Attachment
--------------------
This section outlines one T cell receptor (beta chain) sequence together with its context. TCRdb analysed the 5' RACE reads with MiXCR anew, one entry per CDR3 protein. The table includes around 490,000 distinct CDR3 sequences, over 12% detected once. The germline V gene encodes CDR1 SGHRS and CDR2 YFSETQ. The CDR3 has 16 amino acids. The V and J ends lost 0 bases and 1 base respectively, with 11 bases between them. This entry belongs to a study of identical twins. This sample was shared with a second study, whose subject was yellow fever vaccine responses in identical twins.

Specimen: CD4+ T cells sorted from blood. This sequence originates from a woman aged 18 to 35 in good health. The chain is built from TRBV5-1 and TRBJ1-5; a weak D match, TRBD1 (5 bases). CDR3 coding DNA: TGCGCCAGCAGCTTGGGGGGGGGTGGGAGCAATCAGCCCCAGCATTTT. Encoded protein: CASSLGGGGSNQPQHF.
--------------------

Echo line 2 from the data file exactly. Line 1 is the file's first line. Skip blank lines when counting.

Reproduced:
Specimen: CD4+ T cells sorted from blood. This sequence originates from a woman aged 18 to 35 in good health. The chain is built from TRBV5-1 and TRBJ1-5; a weak D match, TRBD1 (5 bases). CDR3 coding DNA: TGCGCCAGCAGCTTGGGGGGGGGTGGGAGCAATCAGCCCCAGCATTTT. Encoded protein: CASSLGGGGSNQPQHF.